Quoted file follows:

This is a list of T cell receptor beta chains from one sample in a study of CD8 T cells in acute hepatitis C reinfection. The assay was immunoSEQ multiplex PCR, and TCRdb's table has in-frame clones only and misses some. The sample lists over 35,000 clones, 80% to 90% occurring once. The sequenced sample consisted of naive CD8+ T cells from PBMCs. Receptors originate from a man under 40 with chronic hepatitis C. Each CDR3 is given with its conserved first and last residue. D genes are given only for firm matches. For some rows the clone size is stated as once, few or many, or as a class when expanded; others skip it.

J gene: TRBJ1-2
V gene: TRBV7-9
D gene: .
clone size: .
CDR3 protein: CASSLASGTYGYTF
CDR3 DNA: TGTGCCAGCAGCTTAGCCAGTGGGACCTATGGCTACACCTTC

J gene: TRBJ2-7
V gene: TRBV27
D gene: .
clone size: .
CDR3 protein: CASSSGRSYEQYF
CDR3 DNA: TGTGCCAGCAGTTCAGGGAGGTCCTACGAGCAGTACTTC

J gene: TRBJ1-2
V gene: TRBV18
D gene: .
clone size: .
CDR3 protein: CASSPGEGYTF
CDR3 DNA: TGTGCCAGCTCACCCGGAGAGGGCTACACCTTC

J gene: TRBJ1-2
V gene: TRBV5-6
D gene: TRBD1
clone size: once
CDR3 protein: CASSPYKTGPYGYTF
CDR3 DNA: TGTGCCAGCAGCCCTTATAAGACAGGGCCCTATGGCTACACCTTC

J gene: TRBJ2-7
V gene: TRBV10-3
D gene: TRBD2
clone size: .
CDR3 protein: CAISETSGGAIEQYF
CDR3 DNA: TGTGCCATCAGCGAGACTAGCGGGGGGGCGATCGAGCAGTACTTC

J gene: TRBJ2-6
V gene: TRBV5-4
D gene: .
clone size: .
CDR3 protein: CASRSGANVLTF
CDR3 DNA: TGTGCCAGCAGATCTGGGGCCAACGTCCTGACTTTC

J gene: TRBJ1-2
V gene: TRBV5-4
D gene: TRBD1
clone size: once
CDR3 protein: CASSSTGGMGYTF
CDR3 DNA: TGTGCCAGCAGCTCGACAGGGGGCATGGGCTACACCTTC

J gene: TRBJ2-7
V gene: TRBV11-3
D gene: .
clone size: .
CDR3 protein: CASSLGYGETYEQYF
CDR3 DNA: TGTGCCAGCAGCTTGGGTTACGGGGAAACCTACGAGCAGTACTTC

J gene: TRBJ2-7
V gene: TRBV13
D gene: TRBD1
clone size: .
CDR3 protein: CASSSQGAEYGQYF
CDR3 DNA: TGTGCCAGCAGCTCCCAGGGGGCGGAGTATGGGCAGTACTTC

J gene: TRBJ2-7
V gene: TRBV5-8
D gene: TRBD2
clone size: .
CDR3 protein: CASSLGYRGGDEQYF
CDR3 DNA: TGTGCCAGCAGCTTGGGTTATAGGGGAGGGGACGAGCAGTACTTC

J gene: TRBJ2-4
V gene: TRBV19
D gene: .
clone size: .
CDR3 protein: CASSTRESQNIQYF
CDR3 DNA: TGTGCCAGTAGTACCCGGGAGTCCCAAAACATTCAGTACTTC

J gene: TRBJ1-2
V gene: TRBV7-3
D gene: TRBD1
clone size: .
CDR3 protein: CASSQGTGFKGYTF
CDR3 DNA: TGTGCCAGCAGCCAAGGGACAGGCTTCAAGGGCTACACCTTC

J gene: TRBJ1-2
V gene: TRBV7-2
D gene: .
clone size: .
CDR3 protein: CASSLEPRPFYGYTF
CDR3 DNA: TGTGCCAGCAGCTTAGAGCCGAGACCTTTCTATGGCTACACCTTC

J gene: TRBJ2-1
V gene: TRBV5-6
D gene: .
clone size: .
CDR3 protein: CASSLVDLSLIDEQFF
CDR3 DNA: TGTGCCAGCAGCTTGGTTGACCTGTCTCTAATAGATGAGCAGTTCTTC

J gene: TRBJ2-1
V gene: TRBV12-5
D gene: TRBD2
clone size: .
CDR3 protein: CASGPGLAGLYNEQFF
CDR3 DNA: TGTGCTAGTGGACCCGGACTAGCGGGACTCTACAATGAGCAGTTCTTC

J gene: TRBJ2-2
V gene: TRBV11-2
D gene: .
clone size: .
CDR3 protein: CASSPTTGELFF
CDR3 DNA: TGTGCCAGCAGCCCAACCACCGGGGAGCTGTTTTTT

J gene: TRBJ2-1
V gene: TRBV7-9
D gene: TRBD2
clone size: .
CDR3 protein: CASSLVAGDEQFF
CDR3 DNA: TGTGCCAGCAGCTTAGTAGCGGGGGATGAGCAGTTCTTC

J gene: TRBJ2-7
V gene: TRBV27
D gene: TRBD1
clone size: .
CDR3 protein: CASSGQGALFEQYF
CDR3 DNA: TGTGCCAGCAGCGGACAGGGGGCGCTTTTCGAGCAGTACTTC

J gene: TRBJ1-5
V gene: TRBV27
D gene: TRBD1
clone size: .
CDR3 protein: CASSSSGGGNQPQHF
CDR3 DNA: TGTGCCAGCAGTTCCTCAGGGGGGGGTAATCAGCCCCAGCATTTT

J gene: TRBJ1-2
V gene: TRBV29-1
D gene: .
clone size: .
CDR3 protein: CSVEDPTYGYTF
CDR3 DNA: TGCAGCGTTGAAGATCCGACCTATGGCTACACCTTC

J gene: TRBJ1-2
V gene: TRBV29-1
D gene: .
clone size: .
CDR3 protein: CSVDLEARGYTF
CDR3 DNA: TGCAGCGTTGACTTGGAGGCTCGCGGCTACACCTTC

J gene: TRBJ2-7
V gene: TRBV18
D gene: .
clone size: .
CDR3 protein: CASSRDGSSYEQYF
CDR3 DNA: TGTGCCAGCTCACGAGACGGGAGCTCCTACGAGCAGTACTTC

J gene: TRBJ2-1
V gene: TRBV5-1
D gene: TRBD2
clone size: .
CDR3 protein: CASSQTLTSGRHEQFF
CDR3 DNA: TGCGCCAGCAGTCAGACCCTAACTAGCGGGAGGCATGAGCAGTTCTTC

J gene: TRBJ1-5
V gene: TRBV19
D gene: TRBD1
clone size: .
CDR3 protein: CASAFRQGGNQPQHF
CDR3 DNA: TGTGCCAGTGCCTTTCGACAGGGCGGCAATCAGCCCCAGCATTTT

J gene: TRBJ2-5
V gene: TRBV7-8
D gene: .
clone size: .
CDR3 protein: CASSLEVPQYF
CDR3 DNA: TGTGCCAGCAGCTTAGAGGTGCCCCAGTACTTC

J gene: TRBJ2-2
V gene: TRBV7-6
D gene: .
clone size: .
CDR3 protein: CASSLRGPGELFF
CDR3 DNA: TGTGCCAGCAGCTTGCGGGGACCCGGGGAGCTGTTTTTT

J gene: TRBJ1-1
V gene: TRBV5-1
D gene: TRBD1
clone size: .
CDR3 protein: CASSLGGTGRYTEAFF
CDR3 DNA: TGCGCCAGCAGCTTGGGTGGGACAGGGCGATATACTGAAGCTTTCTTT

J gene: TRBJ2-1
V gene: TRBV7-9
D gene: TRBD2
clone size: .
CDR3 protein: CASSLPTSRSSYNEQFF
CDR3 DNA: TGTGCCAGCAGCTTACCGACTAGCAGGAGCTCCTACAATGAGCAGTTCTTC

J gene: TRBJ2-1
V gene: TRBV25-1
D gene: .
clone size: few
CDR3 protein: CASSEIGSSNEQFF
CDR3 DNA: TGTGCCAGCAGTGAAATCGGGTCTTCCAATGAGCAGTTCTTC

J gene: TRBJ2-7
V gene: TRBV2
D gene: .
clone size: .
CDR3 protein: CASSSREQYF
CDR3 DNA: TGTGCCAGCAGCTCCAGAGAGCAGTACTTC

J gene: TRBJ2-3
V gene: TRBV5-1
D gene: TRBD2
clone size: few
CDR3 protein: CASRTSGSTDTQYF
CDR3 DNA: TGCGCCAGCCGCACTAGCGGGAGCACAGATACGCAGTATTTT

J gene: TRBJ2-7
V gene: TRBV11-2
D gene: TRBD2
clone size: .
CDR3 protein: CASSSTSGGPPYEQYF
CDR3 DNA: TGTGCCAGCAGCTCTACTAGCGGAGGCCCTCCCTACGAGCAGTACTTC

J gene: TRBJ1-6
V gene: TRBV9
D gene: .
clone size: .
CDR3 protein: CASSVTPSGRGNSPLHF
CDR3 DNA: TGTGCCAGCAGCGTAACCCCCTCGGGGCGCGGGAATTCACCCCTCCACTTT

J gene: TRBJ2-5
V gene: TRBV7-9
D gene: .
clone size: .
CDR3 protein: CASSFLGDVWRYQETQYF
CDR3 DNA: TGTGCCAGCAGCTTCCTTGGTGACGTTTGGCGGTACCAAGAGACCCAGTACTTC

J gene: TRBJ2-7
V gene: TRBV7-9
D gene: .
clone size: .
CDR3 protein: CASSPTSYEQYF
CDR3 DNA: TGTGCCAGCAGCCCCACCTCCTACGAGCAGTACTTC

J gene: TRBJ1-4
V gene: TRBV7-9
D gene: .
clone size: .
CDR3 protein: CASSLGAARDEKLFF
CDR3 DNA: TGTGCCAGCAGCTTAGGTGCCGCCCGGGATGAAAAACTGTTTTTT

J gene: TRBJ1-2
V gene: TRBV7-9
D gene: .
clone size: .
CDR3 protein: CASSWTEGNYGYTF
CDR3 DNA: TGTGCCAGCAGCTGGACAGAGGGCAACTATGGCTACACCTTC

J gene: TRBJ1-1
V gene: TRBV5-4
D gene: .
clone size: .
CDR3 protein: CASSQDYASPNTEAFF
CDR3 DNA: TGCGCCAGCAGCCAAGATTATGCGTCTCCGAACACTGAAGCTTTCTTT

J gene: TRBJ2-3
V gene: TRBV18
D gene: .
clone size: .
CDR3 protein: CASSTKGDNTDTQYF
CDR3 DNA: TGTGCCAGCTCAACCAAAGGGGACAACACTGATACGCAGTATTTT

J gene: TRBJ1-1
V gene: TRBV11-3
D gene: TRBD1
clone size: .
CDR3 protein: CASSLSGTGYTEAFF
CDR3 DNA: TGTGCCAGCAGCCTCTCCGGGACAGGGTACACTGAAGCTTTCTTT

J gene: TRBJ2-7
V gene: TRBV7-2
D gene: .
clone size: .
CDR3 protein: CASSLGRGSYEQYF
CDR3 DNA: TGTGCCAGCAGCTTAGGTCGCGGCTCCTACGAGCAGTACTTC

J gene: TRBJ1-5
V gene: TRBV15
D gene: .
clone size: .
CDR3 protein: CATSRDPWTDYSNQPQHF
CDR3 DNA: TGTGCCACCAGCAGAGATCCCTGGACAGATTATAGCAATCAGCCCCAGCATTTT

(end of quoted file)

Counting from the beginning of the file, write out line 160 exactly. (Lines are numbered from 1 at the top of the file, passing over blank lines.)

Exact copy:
D gene: TRBD1